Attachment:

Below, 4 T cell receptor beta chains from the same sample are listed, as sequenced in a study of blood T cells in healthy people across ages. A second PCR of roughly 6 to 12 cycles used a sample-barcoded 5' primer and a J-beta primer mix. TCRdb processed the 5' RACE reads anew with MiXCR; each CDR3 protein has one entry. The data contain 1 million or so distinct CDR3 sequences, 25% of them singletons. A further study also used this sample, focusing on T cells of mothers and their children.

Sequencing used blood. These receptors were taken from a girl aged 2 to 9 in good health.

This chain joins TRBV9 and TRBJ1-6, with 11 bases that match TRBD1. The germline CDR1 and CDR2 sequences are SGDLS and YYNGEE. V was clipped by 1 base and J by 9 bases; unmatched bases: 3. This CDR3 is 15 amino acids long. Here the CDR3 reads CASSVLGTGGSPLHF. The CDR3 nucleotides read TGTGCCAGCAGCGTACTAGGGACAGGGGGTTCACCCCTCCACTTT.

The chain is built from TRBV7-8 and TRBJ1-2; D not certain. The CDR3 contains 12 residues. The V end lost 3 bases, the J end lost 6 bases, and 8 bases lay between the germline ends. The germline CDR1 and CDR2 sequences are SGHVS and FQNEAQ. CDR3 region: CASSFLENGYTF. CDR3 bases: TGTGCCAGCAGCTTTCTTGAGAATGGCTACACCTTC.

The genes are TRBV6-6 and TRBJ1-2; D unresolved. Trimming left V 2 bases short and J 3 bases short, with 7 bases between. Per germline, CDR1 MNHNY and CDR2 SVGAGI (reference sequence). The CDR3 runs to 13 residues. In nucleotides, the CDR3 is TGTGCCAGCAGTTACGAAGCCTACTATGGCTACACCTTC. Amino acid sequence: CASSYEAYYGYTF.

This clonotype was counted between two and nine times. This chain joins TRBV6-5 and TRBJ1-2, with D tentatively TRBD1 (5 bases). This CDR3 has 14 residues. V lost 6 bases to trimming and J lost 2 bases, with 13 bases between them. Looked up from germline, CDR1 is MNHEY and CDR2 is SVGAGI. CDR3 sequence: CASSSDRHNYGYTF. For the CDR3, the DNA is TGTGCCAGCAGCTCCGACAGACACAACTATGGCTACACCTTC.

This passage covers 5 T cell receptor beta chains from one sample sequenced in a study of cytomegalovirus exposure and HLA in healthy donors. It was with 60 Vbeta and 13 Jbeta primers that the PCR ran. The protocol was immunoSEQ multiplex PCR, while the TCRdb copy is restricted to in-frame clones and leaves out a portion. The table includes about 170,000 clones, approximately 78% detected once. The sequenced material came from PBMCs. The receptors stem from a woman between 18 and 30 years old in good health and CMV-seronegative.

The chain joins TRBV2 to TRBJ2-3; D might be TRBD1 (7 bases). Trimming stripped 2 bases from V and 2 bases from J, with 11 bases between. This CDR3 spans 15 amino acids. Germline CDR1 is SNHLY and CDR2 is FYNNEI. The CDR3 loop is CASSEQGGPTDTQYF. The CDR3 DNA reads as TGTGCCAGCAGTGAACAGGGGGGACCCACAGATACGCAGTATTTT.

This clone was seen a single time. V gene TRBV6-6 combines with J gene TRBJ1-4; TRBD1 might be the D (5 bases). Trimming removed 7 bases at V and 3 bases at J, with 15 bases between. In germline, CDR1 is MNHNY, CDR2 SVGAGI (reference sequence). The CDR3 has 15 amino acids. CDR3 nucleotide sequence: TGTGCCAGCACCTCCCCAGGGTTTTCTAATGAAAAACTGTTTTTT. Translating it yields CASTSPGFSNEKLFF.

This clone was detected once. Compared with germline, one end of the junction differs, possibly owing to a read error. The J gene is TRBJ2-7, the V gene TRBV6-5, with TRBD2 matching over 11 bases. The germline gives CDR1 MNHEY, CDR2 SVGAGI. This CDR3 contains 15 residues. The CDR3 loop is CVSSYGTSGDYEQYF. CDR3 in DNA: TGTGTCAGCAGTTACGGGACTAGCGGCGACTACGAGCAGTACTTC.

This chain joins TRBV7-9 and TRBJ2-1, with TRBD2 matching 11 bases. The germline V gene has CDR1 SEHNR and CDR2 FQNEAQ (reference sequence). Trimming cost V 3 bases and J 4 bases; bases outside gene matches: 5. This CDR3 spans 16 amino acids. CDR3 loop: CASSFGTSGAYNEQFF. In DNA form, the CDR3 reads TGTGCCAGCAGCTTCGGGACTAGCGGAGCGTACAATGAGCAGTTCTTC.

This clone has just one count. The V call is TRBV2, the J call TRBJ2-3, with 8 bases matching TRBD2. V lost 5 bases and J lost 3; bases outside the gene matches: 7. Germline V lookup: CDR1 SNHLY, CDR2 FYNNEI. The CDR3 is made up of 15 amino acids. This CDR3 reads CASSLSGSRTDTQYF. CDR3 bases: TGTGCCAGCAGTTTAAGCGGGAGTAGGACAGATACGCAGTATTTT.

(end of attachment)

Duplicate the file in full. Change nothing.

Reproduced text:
Below, 4 T cell receptor beta chains from the same sample are listed, as sequenced in a study of blood T cells in healthy people across ages. A second PCR of roughly 6 to 12 cycles used a sample-barcoded 5' primer and a J-beta primer mix. TCRdb processed the 5' RACE reads anew with MiXCR; each CDR3 protein has one entry. The data contain 1 million or so distinct CDR3 sequences, 25% of them singletons. A further study also used this sample, focusing on T cells of mothers and their children.

Sequencing used blood. These receptors were taken from a girl aged 2 to 9 in good health.

This chain joins TRBV9 and TRBJ1-6, with 11 bases that match TRBD1. The germline CDR1 and CDR2 sequences are SGDLS and YYNGEE. V was clipped by 1 base and J by 9 bases; unmatched bases: 3. This CDR3 is 15 amino acids long. Here the CDR3 reads CASSVLGTGGSPLHF. The CDR3 nucleotides read TGTGCCAGCAGCGTACTAGGGACAGGGGGTTCACCCCTCCACTTT.

The chain is built from TRBV7-8 and TRBJ1-2; D not certain. The CDR3 contains 12 residues. The V end lost 3 bases, the J end lost 6 bases, and 8 bases lay between the germline ends. The germline CDR1 and CDR2 sequences are SGHVS and FQNEAQ. CDR3 region: CASSFLENGYTF. CDR3 bases: TGTGCCAGCAGCTTTCTTGAGAATGGCTACACCTTC.

The genes are TRBV6-6 and TRBJ1-2; D unresolved. Trimming left V 2 bases short and J 3 bases short, with 7 bases between. Per germline, CDR1 MNHNY and CDR2 SVGAGI (reference sequence). The CDR3 runs to 13 residues. In nucleotides, the CDR3 is TGTGCCAGCAGTTACGAAGCCTACTATGGCTACACCTTC. Amino acid sequence: CASSYEAYYGYTF.

This clonotype was counted between two and nine times. This chain joins TRBV6-5 and TRBJ1-2, with D tentatively TRBD1 (5 bases). This CDR3 has 14 residues. V lost 6 bases to trimming and J lost 2 bases, with 13 bases between them. Looked up from germline, CDR1 is MNHEY and CDR2 is SVGAGI. CDR3 sequence: CASSSDRHNYGYTF. For the CDR3, the DNA is TGTGCCAGCAGCTCCGACAGACACAACTATGGCTACACCTTC.

This passage covers 5 T cell receptor beta chains from one sample sequenced in a study of cytomegalovirus exposure and HLA in healthy donors. It was with 60 Vbeta and 13 Jbeta primers that the PCR ran. The protocol was immunoSEQ multiplex PCR, while the TCRdb copy is restricted to in-frame clones and leaves out a portion. The table includes about 170,000 clones, approximately 78% detected once. The sequenced material came from PBMCs. The receptors stem from a woman between 18 and 30 years old in good health and CMV-seronegative.

The chain joins TRBV2 to TRBJ2-3; D might be TRBD1 (7 bases). Trimming stripped 2 bases from V and 2 bases from J, with 11 bases between. This CDR3 spans 15 amino acids. Germline CDR1 is SNHLY and CDR2 is FYNNEI. The CDR3 loop is CASSEQGGPTDTQYF. The CDR3 DNA reads as TGTGCCAGCAGTGAACAGGGGGGACCCACAGATACGCAGTATTTT.

This clone was seen a single time. V gene TRBV6-6 combines with J gene TRBJ1-4; TRBD1 might be the D (5 bases). Trimming removed 7 bases at V and 3 bases at J, with 15 bases between. In germline, CDR1 is MNHNY, CDR2 SVGAGI (reference sequence). The CDR3 has 15 amino acids. CDR3 nucleotide sequence: TGTGCCAGCACCTCCCCAGGGTTTTCTAATGAAAAACTGTTTTTT. Translating it yields CASTSPGFSNEKLFF.

This clone was detected once. Compared with germline, one end of the junction differs, possibly owing to a read error. The J gene is TRBJ2-7, the V gene TRBV6-5, with TRBD2 matching over 11 bases. The germline gives CDR1 MNHEY, CDR2 SVGAGI. This CDR3 contains 15 residues. The CDR3 loop is CVSSYGTSGDYEQYF. CDR3 in DNA: TGTGTCAGCAGTTACGGGACTAGCGGCGACTACGAGCAGTACTTC.

This chain joins TRBV7-9 and TRBJ2-1, with TRBD2 matching 11 bases. The germline V gene has CDR1 SEHNR and CDR2 FQNEAQ (reference sequence). Trimming cost V 3 bases and J 4 bases; bases outside gene matches: 5. This CDR3 spans 16 amino acids. CDR3 loop: CASSFGTSGAYNEQFF. In DNA form, the CDR3 reads TGTGCCAGCAGCTTCGGGACTAGCGGAGCGTACAATGAGCAGTTCTTC.

This clone has just one count. The V call is TRBV2, the J call TRBJ2-3, with 8 bases matching TRBD2. V lost 5 bases and J lost 3; bases outside the gene matches: 7. Germline V lookup: CDR1 SNHLY, CDR2 FYNNEI. The CDR3 is made up of 15 amino acids. This CDR3 reads CASSLSGSRTDTQYF. CDR3 bases: TGTGCCAGCAGTTTAAGCGGGAGTAGGACAGATACGCAGTATTTT.